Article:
It’s not that tiny bodies aren’t beautiful and valid—they are. But they are not the only bodies that exist. They can’t be the ideal anymore. It’s too destructive.
We desperately need more representation of bodies beyond the mainstream cis/white/thin/able-bodied/young individuals represented. Again, I am saying this as someone who is cis/white/thin/able-bodied/young. Even I do not feel safe in these oppressive spaces.
I’m not really trying to call out anyone or anything here, except, again, myself for internalizing these narrow, violent ideas of beauty and sexuality and bodies and femininity.
Actually—I am trying to call out something here. I’m angry. And pretending to be anything other than angry is another way in which I’ve internalized the idea that I need to be tiny and take up as little space as possible. For the sake of my own mental and physical health, I need to own this anger in a productive way. The limited depictions of and expectations for women’s bodies within sexual expression is just so pervasive that it feels like I would like to call out everyone and everything.
Today when I become inundated with these images of tiny women in porn, I sometimes have the understanding to shut my computer and take a breath. When I was younger, I didn’t know how to do this. Scrolling through images and watching videos of tiny naked women taught me that this was the normal body.
I hang on to a quote I found on Tumblr from soybeanbaby (bless them, whoever they are):
Every time I hate my body I remember that there are millions of old rich white men who benefit from my self hatred and if there’s one thing I hate, it’s old rich white men so I snap out of that shit instantly cos I ain’t EVER giving them the satisfaction.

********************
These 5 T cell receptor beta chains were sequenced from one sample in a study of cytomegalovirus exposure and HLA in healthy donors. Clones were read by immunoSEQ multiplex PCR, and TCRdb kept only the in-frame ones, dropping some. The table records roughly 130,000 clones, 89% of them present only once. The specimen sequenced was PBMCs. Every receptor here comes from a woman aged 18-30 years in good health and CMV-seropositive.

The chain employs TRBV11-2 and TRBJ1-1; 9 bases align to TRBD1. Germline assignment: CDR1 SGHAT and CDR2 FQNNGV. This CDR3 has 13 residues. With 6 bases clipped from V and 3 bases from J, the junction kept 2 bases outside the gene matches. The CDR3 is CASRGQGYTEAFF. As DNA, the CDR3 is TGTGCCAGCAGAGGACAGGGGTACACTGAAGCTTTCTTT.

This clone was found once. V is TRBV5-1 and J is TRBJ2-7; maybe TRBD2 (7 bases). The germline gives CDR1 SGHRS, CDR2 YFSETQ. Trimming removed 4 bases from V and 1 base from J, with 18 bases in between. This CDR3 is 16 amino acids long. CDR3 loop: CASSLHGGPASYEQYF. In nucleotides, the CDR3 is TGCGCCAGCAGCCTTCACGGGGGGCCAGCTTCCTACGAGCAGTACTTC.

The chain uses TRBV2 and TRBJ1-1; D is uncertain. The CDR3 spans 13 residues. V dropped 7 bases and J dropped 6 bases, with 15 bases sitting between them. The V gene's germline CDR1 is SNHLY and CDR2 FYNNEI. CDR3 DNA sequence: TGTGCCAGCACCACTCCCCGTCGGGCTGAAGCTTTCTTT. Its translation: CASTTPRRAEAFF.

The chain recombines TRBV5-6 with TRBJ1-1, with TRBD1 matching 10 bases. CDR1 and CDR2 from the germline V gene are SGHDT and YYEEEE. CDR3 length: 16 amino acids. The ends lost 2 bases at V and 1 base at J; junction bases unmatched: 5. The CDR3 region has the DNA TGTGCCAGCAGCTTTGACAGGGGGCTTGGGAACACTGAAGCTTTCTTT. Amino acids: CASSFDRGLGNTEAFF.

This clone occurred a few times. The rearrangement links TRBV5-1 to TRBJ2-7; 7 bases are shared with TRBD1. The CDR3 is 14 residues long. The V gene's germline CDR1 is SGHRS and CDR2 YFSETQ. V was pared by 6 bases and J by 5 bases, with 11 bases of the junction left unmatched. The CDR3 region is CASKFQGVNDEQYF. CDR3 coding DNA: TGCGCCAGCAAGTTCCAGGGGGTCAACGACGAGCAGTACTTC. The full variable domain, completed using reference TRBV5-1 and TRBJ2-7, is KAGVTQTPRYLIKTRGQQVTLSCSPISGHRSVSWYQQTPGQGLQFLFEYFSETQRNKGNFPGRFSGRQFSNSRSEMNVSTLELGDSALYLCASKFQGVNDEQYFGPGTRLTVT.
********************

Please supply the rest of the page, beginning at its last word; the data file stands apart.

How many times have I let old rich white men (and young rich white men, for that matter, and also my fellow white women) control my relationship to my body, my sexuality, and my erotic life.
When I’ve grown up in a world where almost everything is expressed through the male gaze, I still can’t help but think that tininess is really what partners want from me, that I will live a life of rejection and failure if I don’t look a certain way.
And when I try to logic my way into accepting my body, all I can think of are images of tiny women being fucked by their partners. Surely, surely, these women must feel so loved and well-adjusted and sexy, just totally empowered and self-possessed all of the time, right?
When I feel most successful in rejecting the cultural violence against women’s bodies, I feel it as a steely whisper somewhere in the back of my brain, a desperately flapping flag, someone who is trapped and trying to get out. I don’t want to look the way they want me to, the voice says.
It was a few years ago when I began to realize that there is a different way to be in my body. My mom was sick. I was working outside, cleaning camp bathrooms, working a rusty saw on a pole to scrape mistletoe off trees, tending a filthy flock of sheep. I ate whatever was available on the farm: mostly meat, cheese, pasta, white rice, milky tea, heavy cream, and berries.
I remember walking through the tall grass to the camping bathroom one morning, stuck in my head with fears about my mother’s illness. I looked down at my legs covered in hyperpigmentation and cellulite, dirt, sweat, bug bites, scratches, scabs, and sheep shit. I felt the morning’s heavy breakfast in my stomach. I felt strangely sort of blissful. My body felt expansive and strong and adaptable and close to the hot summer grass I was walking through and also maybe even beautiful.
In this moment, I was able to peel back some cultural layers and glimpse my own erotic truth (which, I suppose, may or may not involve sheep shit).
I still have never had a moment like this with a sexual partner—not because I haven’t had good partners, but because so much of the slow, frustrating peeling back of the violent cultural layers comes from no other place than myself. When these moments do arrive, their truths come as reliefs and unfurlings.
Ansley Clark has an MFA from the University of Colorado Boulder, where she also teaches undergraduate creative writing classes. Her poems have appeared in or are forthcoming from Colorado Review, Typo, Sixth Finch, Black Warrior Review, Jellyfish, DIAGRAM, Denver Quarterly, and elsewhere. You can find her here: ansleyclark.com.
Top image: Ansley Clark / France